Oh no, my young Jedi. You will find that it is you who are mistaken, about a great many things.
Contrary to the idea that somehow Christ is again re-sacrificed in the Lord's Supper ceremony, I share this Erwin Lutzer tidbit:
However, the New Testament Book of Hebrews explicitly states that Christ's sacrifice was sufficient for God,* thus it was offered once for all. Four contrasts are made between Christ's sacrifice and those of the Old Testament (Heb 10:10-14):10 And by that will we have been sanctified through the offering of the body of Jesus Christ once for all. 11 And every priest stands daily at his service, offering repeatedly the same sacrifices, which can never take away sins. 12 But when Christ had offered for all time a single sacrifice for sins, he sat down at the right hand of God, 13 waiting from that time until his enemies should be made a footstool for his feet. 14 For by a single offering he has perfected for all time those who are being sanctified. (Hebrews 10:10-14, ESV)*N.B. In addition to these contrasts, key to an understanding of the atonement is that Christ's sacrifice was sufficient for God. Plus, nothing else could appease His wrath or justice, so anything else being offered in its place, or in addition to Christ's sacrifice, is an insult to God who accepted it and to the Christ who offered it.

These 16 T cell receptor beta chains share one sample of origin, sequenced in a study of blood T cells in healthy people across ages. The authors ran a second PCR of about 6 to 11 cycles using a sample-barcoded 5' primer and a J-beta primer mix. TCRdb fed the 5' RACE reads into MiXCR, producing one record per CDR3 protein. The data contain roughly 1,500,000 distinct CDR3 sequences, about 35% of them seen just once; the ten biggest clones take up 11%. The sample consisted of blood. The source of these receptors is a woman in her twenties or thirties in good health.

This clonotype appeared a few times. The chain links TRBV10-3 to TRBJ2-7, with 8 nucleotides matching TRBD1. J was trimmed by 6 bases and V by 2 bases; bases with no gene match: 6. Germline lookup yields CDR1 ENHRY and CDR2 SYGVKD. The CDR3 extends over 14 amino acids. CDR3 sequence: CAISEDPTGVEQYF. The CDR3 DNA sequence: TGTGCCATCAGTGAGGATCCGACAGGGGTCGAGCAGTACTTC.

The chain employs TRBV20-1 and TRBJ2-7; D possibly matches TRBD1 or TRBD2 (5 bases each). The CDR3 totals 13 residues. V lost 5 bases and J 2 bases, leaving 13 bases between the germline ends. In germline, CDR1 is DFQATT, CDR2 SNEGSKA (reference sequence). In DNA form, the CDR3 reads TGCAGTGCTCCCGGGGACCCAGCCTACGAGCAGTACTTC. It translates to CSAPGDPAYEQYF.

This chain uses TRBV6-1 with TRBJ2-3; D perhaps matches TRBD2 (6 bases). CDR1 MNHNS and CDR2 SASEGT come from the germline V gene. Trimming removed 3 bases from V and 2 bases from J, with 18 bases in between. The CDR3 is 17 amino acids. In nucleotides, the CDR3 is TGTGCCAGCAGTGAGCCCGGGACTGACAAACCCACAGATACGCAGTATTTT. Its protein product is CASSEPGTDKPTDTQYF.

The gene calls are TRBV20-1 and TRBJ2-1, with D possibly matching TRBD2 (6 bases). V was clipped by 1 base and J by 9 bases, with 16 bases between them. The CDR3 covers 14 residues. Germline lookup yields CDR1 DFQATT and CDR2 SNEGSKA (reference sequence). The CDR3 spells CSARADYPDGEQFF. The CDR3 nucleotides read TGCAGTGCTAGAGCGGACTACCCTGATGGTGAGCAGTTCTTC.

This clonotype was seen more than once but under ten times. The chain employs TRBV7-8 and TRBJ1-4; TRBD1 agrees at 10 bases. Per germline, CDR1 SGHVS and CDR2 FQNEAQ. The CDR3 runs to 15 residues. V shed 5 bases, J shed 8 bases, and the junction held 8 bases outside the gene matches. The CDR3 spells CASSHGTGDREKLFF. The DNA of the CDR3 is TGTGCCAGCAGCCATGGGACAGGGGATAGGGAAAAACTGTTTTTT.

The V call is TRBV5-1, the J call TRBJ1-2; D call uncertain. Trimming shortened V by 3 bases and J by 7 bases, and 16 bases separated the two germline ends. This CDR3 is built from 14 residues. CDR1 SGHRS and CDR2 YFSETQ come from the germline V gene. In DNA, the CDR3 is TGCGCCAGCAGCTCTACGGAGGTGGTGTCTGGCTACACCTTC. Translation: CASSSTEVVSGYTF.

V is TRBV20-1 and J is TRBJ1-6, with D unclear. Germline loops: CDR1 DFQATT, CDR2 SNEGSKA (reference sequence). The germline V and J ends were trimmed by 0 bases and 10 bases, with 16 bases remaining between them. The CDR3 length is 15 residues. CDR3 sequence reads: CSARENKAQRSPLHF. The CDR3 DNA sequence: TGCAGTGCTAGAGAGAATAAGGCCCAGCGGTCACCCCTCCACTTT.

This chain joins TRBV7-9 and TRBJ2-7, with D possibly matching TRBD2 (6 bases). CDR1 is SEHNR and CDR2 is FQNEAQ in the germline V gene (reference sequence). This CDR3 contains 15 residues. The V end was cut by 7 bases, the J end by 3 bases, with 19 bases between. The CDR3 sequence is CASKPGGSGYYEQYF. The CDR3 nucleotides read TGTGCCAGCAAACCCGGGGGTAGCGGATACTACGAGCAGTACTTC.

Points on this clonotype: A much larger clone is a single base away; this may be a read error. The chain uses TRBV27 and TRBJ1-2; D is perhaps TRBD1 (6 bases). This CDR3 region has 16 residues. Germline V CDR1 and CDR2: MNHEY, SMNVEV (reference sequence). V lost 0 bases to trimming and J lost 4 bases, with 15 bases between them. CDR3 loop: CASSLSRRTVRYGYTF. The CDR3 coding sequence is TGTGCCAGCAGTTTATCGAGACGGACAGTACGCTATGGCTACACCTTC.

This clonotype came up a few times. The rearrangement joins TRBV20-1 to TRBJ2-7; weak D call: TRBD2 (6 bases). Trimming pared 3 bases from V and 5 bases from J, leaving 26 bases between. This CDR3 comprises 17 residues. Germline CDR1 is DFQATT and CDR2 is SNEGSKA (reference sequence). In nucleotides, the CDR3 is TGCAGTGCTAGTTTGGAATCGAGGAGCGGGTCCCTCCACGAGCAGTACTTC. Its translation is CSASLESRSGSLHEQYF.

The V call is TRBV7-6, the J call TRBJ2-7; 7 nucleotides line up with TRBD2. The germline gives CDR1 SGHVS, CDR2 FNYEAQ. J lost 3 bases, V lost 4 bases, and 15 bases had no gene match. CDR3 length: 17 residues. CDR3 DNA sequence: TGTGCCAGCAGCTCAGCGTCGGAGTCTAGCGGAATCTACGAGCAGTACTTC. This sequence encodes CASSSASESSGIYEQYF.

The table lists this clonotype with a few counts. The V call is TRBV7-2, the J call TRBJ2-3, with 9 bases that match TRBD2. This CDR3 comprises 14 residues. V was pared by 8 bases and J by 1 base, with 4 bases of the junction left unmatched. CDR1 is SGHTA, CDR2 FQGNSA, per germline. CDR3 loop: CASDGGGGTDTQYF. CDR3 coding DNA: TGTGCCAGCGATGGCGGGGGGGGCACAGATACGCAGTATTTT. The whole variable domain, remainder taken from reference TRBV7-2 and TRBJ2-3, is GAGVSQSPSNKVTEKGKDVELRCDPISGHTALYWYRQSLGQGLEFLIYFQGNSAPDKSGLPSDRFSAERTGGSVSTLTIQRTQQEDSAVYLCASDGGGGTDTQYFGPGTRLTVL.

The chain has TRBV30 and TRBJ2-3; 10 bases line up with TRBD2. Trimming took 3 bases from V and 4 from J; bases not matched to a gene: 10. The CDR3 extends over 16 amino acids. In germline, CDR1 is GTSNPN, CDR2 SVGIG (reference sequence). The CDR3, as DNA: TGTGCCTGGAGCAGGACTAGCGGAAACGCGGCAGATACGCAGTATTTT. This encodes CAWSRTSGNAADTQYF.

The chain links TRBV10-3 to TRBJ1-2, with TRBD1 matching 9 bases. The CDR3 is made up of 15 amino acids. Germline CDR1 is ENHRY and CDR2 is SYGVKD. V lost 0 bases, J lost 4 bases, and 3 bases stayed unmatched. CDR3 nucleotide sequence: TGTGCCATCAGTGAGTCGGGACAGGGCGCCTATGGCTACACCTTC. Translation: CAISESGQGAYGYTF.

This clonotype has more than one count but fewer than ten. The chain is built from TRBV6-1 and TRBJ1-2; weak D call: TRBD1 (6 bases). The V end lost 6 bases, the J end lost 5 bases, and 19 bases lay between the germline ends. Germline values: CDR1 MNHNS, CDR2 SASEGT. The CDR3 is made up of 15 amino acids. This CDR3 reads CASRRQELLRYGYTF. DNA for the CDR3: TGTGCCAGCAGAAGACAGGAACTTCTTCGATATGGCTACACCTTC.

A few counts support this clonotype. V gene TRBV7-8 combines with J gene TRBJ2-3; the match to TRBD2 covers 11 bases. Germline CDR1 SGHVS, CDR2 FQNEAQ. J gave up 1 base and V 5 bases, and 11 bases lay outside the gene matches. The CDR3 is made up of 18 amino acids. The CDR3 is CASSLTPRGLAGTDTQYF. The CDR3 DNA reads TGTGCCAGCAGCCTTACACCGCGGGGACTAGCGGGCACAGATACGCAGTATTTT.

- In the Old Testament many priests offered sacrifices; in fact, they worked in shifts. But now there is only one High Priest who lives forever.
- Many sacrifices were offered, day after day, whenever sin was committed. But Christ offered "one sacrifice for sins for all time." His work ended the sacrificial system forever.
- The Old Testament sacrifices could only take care of past sins--which was the reason they had to be reoffered. But of Christ we read, "For by one offering He has perfected for all time those who are sanctified" (v.14).
- The former priests were not allowed to sit down while working their shift. But Christ sat down on the right hand of God the Father because his work was finished. (The Doctrines that Divide, 109)